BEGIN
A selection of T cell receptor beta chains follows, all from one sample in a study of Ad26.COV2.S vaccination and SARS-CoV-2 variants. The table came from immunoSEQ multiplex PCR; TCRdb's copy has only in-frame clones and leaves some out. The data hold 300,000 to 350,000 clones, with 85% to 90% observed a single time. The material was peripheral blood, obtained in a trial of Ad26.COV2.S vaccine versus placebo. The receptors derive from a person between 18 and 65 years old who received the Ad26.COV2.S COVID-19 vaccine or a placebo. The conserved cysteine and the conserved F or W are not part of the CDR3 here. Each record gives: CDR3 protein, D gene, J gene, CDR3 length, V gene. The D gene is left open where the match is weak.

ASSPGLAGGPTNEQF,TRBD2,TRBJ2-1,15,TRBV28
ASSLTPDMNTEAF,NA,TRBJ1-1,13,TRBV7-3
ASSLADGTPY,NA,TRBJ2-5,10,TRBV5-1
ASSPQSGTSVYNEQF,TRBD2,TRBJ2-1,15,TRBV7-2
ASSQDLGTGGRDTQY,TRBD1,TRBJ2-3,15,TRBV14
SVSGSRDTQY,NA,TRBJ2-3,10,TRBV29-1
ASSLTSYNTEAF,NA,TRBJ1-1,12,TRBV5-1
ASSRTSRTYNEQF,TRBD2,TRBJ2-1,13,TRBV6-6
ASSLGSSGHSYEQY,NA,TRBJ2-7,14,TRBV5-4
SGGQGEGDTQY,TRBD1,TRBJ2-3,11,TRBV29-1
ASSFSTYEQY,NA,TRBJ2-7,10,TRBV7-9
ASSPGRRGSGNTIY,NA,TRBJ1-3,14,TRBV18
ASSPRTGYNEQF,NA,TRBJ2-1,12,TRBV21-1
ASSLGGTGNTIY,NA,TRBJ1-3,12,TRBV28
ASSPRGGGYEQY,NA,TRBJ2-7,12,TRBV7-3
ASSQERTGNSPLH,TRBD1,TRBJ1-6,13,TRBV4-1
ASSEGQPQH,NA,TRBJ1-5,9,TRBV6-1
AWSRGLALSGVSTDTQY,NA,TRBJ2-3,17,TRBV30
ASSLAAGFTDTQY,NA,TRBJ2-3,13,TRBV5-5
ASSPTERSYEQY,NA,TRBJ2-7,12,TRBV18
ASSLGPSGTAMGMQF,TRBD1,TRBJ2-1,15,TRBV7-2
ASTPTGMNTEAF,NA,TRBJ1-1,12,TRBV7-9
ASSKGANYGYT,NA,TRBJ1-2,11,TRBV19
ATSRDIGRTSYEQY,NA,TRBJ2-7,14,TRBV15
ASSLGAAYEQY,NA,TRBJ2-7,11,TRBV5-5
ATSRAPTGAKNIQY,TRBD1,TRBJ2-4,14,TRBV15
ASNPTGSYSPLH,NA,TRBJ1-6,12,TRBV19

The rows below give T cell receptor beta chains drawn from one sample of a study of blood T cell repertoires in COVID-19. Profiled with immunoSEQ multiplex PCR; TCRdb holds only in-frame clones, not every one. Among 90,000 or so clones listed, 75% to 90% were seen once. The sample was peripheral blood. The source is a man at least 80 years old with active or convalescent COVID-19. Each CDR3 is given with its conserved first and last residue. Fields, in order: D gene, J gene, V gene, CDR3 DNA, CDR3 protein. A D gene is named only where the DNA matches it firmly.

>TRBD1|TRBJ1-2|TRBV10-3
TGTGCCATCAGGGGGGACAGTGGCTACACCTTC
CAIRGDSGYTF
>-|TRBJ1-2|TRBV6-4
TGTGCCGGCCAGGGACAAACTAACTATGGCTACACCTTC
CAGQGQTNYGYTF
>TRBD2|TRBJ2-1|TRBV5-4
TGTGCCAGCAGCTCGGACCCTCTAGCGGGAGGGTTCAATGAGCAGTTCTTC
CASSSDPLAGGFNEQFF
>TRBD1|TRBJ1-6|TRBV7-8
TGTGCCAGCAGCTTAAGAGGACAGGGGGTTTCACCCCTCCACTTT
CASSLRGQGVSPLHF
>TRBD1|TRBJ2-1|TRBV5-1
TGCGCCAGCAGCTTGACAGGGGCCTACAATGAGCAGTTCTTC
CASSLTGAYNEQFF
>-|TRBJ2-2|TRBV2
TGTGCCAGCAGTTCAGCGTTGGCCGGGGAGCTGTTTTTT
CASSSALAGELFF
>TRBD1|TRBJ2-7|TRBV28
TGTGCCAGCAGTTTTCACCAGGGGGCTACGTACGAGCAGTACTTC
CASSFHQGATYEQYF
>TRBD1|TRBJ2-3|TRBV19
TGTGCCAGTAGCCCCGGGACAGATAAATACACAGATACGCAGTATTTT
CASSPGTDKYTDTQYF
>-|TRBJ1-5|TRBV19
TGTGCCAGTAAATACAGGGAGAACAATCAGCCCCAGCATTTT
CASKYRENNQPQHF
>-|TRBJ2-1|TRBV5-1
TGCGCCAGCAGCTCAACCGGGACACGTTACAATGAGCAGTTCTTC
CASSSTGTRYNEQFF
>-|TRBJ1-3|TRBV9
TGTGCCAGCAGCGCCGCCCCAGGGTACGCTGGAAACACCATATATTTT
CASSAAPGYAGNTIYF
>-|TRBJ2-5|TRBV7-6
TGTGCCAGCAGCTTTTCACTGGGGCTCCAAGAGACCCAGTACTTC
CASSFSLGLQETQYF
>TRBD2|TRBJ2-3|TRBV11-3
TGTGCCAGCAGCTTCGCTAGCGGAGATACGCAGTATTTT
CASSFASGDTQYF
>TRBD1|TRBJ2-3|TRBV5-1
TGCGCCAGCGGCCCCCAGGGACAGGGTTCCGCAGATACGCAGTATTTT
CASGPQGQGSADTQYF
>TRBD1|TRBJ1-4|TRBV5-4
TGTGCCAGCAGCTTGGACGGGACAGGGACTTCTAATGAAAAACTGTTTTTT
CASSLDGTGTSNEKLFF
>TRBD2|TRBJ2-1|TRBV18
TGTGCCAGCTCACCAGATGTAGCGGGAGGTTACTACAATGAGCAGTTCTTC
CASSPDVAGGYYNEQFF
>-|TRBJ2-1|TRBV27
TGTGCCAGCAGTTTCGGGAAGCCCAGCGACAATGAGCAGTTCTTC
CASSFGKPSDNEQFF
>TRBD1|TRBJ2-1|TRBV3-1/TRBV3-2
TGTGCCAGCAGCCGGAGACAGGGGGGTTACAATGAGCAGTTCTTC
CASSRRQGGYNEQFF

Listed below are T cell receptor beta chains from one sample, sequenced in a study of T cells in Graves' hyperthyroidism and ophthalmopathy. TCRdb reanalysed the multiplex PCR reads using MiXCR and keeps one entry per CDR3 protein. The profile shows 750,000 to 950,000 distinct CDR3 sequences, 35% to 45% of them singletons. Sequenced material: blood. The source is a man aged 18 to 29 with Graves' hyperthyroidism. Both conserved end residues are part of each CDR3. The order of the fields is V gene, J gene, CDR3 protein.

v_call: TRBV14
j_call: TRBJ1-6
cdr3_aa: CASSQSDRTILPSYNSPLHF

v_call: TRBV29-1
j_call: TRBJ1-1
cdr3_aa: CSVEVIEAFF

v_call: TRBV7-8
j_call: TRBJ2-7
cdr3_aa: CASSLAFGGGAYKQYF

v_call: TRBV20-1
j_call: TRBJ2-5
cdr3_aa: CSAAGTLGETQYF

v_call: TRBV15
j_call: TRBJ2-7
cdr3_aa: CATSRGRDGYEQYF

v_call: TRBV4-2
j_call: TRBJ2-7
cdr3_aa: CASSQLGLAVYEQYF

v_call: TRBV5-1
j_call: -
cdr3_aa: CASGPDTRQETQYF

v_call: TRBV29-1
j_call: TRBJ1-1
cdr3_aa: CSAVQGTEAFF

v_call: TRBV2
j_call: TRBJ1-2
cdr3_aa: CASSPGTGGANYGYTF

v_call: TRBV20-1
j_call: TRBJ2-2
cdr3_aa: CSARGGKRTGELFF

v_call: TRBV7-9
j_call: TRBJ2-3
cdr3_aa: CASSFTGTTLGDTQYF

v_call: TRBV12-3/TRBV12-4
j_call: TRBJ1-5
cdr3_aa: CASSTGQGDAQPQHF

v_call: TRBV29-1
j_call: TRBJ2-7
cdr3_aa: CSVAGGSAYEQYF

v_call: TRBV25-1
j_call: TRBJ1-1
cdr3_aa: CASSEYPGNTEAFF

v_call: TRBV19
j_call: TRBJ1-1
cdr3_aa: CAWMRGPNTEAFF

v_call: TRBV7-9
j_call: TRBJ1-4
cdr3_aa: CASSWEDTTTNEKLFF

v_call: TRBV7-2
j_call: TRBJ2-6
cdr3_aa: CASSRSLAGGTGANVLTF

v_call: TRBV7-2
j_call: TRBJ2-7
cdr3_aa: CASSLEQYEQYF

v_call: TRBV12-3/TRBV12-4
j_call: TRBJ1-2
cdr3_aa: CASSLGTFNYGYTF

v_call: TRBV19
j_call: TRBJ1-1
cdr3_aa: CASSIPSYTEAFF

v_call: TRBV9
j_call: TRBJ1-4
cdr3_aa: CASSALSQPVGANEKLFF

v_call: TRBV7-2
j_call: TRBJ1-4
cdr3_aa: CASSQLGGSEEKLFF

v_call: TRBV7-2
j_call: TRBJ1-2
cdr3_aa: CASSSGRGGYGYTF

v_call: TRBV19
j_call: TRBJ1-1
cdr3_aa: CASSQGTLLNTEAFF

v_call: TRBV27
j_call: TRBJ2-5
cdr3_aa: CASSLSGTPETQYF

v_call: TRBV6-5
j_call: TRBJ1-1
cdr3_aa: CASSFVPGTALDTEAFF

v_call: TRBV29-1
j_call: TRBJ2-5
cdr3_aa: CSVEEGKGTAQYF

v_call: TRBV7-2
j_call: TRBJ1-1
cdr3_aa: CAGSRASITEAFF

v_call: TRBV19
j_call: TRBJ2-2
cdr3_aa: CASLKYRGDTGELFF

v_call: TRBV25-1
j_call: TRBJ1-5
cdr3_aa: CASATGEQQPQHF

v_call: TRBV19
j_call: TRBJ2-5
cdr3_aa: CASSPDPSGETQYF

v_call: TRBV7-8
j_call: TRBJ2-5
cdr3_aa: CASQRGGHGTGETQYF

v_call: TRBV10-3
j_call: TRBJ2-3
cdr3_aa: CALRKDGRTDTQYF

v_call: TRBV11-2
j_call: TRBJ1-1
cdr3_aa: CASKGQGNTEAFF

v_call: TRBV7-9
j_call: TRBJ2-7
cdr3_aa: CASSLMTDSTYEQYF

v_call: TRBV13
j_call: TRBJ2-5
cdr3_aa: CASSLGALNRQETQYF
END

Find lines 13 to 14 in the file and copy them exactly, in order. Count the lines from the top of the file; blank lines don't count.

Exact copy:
ASSPGRRGSGNTIY,NA,TRBJ1-3,14,TRBV18
ASSPRTGYNEQF,NA,TRBJ2-1,12,TRBV21-1